Home Featured Without European rearmament, NATO is setting itself up for failure – POLITICO
Without European rearmament, NATO is setting itself up for failure – POLITICO

Without European rearmament, NATO is setting itself up for failure – POLITICO

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However, repeated warnings that, should Ukraine lose, Russia will reconstitute its land forces and be ready to attack NATO have resulted in little more than procrastination and indecisive action. And besides the countries along NATO’s Eastern flank, Europe’s political leaders continue to behave as though not much has changed, as their rhetoric has yet to be matched by commensurate action.

Promises of future spending aren’t the same as actual contracts that would impel European defense contractors to increase production at speed and scale. And without European rearmament, NATO is simply setting itself up for failure.

The U.S. and allied military leadership — both at the U.S. European Command and the Supreme Headquarters Allied Powers Europe — has worked tirelessly to return NATO to its original role of providing collective deterrence and defense. The alliance now has regional plans, with force generation capabilities requirements that will restore this primary function. But if Europe doesn’t spend the money to expand its defense industrial base and provide real military capabilities to make these new regional plans credible, their execution will be fraught with unacceptable risk.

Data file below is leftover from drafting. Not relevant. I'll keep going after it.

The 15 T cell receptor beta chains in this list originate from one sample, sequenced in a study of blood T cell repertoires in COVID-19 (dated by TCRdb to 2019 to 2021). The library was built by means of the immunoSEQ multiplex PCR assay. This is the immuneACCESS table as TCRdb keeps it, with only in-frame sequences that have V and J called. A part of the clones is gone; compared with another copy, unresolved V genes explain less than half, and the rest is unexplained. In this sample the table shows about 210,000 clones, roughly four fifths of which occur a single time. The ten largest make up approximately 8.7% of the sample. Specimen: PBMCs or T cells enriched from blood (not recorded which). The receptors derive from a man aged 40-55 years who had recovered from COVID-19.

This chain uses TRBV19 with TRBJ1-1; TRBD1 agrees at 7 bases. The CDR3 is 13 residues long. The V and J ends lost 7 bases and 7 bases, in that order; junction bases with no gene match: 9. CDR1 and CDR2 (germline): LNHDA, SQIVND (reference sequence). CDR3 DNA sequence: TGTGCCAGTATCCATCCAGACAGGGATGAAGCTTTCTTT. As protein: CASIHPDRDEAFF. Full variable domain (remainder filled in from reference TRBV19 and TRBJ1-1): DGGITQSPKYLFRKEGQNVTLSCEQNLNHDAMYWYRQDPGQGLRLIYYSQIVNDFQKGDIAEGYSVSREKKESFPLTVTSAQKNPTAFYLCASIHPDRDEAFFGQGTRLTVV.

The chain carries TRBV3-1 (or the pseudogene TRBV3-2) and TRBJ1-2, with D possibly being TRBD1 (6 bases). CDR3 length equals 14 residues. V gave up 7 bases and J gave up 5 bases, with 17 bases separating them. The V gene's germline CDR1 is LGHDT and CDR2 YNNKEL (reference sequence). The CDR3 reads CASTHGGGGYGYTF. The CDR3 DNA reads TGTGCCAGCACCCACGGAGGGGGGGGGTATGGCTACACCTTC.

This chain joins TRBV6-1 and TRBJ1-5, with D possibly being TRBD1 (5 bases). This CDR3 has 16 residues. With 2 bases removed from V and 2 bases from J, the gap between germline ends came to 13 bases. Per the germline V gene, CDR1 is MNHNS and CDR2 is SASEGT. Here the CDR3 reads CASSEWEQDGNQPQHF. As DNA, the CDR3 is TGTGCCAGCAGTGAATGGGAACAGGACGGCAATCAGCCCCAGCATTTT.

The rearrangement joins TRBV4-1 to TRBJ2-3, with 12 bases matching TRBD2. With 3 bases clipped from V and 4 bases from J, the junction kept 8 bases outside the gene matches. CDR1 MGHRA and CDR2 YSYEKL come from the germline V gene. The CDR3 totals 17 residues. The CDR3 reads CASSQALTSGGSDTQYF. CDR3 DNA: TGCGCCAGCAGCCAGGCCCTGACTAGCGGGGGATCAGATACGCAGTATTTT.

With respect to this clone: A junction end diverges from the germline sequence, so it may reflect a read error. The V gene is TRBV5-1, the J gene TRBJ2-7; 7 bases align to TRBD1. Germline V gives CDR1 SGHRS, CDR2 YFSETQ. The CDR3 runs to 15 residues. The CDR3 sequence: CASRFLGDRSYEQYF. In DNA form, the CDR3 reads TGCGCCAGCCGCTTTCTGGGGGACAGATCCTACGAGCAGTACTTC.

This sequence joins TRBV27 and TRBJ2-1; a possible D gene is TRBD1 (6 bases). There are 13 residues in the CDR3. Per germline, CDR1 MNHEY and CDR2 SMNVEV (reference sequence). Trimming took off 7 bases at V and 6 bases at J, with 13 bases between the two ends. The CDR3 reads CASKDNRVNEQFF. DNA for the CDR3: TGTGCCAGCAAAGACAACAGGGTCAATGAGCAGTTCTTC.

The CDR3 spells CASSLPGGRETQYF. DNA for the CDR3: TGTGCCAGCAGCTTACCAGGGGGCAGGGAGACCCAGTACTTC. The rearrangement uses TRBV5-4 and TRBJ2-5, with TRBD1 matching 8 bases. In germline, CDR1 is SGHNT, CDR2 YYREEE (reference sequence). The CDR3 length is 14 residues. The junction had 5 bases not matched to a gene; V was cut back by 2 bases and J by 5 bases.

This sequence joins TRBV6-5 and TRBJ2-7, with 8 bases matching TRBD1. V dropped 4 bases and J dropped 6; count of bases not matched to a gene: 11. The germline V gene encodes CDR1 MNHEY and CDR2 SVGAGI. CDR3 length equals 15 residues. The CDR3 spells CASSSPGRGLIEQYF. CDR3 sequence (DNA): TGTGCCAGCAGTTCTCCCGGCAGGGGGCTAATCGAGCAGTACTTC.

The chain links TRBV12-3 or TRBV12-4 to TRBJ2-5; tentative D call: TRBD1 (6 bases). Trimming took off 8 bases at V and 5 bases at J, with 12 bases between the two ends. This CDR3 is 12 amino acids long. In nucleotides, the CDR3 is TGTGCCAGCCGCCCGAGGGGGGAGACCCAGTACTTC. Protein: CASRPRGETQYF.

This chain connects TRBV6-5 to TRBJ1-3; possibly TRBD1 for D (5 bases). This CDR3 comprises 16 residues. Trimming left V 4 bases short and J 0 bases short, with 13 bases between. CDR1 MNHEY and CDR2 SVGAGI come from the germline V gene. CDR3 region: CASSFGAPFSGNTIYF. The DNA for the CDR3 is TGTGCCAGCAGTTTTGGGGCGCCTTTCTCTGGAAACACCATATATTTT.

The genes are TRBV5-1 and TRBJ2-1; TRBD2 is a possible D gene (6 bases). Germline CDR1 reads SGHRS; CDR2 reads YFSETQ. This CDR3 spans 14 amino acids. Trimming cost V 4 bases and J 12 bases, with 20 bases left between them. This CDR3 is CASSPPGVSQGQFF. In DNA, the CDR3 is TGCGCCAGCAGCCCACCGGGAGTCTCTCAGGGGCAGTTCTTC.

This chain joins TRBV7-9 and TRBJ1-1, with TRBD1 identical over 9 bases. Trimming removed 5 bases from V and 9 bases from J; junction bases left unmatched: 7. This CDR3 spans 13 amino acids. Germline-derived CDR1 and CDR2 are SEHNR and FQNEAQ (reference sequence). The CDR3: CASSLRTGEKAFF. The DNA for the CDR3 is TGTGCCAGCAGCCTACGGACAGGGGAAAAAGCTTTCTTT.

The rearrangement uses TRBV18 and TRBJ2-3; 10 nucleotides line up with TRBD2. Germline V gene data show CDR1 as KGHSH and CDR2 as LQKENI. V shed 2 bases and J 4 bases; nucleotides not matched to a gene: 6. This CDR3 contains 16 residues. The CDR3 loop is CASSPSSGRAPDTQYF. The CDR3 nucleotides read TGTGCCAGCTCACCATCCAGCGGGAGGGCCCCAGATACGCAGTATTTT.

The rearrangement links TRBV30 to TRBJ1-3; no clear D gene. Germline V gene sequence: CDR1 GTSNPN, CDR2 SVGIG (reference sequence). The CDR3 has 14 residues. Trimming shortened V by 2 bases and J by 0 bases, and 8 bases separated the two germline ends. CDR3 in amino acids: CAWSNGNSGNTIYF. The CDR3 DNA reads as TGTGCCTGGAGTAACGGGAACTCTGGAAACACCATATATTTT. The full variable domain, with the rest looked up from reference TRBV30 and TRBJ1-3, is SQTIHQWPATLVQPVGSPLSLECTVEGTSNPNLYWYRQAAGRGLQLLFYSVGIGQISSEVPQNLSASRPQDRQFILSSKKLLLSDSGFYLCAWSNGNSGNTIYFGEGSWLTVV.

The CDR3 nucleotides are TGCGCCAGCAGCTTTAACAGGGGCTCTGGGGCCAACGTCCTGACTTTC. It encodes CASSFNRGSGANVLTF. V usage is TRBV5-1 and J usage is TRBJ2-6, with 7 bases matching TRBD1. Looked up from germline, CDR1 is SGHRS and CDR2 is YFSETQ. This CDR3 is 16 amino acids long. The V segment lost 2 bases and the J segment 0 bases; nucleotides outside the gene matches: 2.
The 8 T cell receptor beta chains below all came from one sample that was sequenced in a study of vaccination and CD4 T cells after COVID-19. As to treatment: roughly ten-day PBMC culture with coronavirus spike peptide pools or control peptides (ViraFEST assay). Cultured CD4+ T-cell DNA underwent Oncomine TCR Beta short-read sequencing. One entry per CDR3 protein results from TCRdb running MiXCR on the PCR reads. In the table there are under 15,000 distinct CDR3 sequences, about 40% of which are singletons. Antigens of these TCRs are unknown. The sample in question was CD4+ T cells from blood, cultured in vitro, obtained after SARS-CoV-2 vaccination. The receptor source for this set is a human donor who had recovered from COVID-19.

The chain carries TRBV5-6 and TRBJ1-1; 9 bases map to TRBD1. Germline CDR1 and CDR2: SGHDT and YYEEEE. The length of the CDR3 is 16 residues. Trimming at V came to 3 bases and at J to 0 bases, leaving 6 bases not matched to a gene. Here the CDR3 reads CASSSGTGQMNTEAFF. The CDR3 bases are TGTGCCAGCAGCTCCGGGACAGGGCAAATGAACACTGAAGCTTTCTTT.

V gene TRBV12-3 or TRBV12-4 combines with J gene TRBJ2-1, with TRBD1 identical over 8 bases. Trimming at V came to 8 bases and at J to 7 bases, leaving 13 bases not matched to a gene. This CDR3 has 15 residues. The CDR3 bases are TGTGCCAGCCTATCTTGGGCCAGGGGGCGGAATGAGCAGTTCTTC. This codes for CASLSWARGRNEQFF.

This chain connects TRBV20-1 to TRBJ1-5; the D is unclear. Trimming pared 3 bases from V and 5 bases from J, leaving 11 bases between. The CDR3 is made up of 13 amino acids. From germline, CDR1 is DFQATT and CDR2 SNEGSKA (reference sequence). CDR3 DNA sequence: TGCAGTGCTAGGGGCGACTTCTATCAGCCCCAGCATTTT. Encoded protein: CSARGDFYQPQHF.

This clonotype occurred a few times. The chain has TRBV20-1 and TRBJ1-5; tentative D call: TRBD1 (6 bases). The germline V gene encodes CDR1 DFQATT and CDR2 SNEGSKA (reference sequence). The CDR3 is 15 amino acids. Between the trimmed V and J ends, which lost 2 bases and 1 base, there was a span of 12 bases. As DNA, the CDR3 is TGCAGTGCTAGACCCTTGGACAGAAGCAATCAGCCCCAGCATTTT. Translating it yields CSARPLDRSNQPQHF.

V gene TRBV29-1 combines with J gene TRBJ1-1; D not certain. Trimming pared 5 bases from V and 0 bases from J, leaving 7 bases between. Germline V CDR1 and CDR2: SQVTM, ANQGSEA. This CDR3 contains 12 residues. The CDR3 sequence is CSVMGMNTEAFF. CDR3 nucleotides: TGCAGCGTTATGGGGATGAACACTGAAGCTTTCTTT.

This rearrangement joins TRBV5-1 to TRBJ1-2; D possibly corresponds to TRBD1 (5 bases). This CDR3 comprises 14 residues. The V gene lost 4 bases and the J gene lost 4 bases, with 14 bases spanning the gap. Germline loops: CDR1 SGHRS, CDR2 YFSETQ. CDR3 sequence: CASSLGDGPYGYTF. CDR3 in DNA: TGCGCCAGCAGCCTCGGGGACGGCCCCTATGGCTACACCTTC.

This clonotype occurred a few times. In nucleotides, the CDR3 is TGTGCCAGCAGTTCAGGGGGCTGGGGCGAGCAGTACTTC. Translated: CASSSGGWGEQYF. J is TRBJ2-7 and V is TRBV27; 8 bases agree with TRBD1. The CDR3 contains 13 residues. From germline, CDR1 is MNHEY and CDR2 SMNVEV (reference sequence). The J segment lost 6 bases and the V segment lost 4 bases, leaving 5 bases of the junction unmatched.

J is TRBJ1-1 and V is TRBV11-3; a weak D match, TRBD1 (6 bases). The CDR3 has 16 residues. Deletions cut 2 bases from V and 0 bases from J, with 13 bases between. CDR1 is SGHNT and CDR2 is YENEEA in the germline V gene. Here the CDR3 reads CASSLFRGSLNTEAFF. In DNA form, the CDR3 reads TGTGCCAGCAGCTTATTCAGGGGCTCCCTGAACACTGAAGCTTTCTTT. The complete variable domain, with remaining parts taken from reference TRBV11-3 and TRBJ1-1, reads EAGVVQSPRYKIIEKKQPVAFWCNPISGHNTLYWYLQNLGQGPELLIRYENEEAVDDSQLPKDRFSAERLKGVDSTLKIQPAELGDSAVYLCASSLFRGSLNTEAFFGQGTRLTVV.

And yet, judging by the uneven response from several European capitals regarding spending money on defense, allies seem locked in a culture of talking big while relying on the U.S. to shoulder the lion’s share of the burden. Today, only 18 of NATO’s 32 members are spending — or have promised to spend — the pledged 2 percent of GDP on defense. To put this in perspective, during the Cold War, European countries were spending, on average, 3 to 5 percent of GDP on defense.

Today, only 19 of NATO’s 32 members are spending the pledged 2 percent of GDP on defense. | John Thys/Getty Images

But allies signed on to these new plans at the last NATO summit in Vilnius — which means the capabilities commitments attached to these plans are a binding pledge. Yet, just three months before NATO’s 75th anniversary summit in Washington this summer, the alliance continues to struggle with shortfalls in integrated air and missile defense, deep precision strikes, command and control, and logistics.

Further still, there’s no genuine realization that NATO may fail in a crisis simply because it continues to come up short when it comes to rebuilding itself into a war-fighting alliance.

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